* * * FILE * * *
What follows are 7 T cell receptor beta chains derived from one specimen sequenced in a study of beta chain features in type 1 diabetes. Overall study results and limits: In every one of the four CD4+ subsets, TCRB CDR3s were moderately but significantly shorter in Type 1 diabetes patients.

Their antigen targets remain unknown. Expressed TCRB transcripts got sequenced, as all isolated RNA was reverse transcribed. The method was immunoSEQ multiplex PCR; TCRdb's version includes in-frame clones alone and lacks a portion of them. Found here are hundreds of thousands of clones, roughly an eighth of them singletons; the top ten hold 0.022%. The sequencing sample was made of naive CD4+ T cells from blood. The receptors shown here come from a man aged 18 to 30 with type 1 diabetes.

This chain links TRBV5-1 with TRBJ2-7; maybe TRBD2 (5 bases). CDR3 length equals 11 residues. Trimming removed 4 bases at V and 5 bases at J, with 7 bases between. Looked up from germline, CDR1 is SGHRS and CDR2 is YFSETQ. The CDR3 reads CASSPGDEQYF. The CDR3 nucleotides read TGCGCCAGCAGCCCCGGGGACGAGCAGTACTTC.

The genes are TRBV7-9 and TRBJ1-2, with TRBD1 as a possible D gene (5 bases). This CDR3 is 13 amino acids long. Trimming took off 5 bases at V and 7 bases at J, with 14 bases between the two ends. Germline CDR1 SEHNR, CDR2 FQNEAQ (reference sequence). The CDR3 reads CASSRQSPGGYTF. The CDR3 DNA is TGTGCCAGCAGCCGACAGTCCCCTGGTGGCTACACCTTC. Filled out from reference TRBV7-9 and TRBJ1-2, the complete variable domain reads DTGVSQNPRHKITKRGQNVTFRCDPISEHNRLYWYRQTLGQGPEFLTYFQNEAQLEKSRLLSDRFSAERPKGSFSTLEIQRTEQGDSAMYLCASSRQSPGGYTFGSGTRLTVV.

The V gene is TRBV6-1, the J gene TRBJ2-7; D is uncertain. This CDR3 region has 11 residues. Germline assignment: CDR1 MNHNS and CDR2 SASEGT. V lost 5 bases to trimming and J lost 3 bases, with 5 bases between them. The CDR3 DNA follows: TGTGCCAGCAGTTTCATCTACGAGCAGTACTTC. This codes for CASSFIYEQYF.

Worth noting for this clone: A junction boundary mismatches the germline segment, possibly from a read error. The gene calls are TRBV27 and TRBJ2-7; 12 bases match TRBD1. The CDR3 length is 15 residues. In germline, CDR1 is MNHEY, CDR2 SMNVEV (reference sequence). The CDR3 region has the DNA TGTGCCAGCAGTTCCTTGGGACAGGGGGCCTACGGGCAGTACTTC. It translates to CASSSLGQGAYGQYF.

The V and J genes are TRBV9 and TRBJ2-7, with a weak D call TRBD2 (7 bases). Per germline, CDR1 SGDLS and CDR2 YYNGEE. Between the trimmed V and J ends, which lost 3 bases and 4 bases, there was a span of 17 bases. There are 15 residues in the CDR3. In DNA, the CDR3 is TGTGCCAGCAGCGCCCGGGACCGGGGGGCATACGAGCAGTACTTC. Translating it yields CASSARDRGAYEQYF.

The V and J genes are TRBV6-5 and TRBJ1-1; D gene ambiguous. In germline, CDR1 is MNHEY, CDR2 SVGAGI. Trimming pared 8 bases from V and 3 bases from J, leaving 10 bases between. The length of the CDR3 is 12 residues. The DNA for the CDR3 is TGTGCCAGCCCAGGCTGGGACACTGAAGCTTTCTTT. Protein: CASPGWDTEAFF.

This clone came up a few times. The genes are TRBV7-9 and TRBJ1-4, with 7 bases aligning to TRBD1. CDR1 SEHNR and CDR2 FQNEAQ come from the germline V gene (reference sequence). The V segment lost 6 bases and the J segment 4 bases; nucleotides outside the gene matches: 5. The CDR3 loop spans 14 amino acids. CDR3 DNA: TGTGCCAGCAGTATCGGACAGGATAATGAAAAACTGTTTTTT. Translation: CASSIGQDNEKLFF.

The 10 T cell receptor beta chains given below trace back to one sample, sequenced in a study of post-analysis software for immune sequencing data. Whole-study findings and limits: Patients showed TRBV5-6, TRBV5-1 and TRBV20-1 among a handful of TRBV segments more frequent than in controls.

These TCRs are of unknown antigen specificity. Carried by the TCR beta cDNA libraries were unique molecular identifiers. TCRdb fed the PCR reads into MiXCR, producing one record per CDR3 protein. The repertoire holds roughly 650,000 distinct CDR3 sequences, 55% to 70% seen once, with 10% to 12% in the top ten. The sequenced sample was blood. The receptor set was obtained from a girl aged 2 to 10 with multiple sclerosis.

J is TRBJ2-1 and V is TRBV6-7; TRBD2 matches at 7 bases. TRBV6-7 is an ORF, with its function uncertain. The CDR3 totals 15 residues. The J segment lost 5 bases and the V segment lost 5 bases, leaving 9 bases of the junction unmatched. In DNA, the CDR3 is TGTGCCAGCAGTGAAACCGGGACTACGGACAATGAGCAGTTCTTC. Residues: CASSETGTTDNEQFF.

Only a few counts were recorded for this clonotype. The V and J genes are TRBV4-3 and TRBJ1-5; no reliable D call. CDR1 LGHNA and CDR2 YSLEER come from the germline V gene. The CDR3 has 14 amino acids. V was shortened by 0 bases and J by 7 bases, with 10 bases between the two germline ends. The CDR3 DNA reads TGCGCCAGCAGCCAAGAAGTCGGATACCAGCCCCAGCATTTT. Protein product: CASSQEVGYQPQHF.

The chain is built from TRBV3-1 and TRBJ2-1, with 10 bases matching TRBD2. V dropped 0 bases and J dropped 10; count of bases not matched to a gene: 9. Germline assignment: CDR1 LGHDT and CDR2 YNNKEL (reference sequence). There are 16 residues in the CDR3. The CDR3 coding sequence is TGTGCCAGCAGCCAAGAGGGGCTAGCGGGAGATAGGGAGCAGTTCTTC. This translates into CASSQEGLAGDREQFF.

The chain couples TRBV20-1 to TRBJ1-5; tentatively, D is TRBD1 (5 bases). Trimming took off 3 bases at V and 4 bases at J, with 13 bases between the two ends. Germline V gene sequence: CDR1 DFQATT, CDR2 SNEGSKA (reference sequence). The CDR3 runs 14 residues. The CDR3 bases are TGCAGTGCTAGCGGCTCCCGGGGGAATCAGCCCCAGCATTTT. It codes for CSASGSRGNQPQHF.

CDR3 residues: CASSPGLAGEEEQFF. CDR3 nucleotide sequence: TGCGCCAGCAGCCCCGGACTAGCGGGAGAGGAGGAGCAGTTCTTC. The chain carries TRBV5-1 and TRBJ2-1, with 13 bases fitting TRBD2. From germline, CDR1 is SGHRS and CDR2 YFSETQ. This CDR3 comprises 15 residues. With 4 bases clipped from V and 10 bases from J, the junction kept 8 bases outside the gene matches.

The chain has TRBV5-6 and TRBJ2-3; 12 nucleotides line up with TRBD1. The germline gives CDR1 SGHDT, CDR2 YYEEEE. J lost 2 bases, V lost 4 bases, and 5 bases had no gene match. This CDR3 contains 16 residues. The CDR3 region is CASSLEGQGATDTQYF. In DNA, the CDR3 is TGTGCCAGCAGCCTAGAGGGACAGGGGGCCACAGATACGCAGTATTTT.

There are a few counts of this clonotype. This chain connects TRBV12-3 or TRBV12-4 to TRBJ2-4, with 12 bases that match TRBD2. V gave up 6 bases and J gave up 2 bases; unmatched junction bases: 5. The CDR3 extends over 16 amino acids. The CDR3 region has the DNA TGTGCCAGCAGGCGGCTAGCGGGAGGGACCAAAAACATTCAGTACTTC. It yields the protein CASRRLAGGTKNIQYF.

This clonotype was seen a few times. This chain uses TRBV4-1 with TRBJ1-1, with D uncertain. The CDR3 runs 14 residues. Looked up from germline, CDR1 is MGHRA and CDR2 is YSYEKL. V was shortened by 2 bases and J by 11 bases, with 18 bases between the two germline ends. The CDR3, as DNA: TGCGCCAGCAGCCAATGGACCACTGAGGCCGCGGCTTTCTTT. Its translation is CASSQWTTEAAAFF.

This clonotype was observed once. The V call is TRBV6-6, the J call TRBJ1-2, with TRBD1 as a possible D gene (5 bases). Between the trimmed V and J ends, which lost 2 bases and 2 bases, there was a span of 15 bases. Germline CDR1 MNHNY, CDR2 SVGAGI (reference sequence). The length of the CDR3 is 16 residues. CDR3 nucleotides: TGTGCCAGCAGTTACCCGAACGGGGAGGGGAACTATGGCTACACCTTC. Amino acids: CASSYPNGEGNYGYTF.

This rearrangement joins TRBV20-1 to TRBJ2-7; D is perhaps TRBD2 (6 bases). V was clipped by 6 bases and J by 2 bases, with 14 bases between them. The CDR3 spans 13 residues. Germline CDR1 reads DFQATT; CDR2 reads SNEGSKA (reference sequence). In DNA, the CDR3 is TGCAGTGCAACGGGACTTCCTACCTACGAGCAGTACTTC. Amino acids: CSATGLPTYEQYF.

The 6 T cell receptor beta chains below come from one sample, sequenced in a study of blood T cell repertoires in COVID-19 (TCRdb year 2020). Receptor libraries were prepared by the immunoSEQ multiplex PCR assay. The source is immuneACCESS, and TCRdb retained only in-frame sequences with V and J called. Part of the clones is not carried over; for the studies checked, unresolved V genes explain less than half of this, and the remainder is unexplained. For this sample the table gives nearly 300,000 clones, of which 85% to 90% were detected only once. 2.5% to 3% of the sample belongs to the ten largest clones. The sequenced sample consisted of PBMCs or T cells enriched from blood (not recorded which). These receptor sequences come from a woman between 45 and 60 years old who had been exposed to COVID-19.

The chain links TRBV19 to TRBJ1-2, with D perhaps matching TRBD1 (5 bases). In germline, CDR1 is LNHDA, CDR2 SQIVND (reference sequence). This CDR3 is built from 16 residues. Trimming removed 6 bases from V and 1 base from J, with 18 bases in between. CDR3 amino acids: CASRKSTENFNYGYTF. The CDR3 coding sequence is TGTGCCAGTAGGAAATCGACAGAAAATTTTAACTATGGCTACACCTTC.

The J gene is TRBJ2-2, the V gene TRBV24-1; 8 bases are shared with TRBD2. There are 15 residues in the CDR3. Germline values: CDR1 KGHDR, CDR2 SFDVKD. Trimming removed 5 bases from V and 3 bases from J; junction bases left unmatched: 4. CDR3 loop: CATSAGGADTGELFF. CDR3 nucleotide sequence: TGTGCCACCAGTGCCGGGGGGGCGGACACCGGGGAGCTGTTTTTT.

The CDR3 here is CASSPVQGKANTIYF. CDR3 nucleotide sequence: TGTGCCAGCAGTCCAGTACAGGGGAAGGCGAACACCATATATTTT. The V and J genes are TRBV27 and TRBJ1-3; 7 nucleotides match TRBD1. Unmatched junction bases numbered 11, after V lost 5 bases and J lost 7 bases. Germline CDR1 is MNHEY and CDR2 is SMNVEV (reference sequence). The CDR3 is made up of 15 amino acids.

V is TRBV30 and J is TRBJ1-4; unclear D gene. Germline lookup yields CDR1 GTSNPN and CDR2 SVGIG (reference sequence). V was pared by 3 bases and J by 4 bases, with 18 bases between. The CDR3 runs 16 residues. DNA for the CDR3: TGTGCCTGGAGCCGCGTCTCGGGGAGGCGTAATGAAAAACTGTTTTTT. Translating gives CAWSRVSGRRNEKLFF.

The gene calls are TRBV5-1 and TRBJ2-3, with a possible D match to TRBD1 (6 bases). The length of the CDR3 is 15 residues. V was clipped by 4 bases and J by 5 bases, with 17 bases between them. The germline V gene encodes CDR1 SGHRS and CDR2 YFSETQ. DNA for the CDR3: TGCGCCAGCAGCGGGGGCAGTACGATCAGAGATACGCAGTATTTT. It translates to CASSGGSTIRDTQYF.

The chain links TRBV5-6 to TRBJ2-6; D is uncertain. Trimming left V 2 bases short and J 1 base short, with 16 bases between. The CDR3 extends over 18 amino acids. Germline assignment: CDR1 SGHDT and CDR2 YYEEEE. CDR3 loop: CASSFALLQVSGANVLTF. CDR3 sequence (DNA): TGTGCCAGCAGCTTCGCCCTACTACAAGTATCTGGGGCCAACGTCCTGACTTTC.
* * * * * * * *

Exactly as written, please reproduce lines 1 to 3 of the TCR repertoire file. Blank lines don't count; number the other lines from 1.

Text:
What follows are 7 T cell receptor beta chains derived from one specimen sequenced in a study of beta chain features in type 1 diabetes. Overall study results and limits: In every one of the four CD4+ subsets, TCRB CDR3s were moderately but significantly shorter in Type 1 diabetes patients.

Their antigen targets remain unknown. Expressed TCRB transcripts got sequenced, as all isolated RNA was reverse transcribed. The method was immunoSEQ multiplex PCR; TCRdb's version includes in-frame clones alone and lacks a portion of them. Found here are hundreds of thousands of clones, roughly an eighth of them singletons; the top ten hold 0.022%. The sequencing sample was made of naive CD4+ T cells from blood. The receptors shown here come from a man aged 18 to 30 with type 1 diabetes.

This chain links TRBV5-1 with TRBJ2-7; maybe TRBD2 (5 bases). CDR3 length equals 11 residues. Trimming removed 4 bases at V and 5 bases at J, with 7 bases between. Looked up from germline, CDR1 is SGHRS and CDR2 is YFSETQ. The CDR3 reads CASSPGDEQYF. The CDR3 nucleotides read TGCGCCAGCAGCCCCGGGGACGAGCAGTACTTC.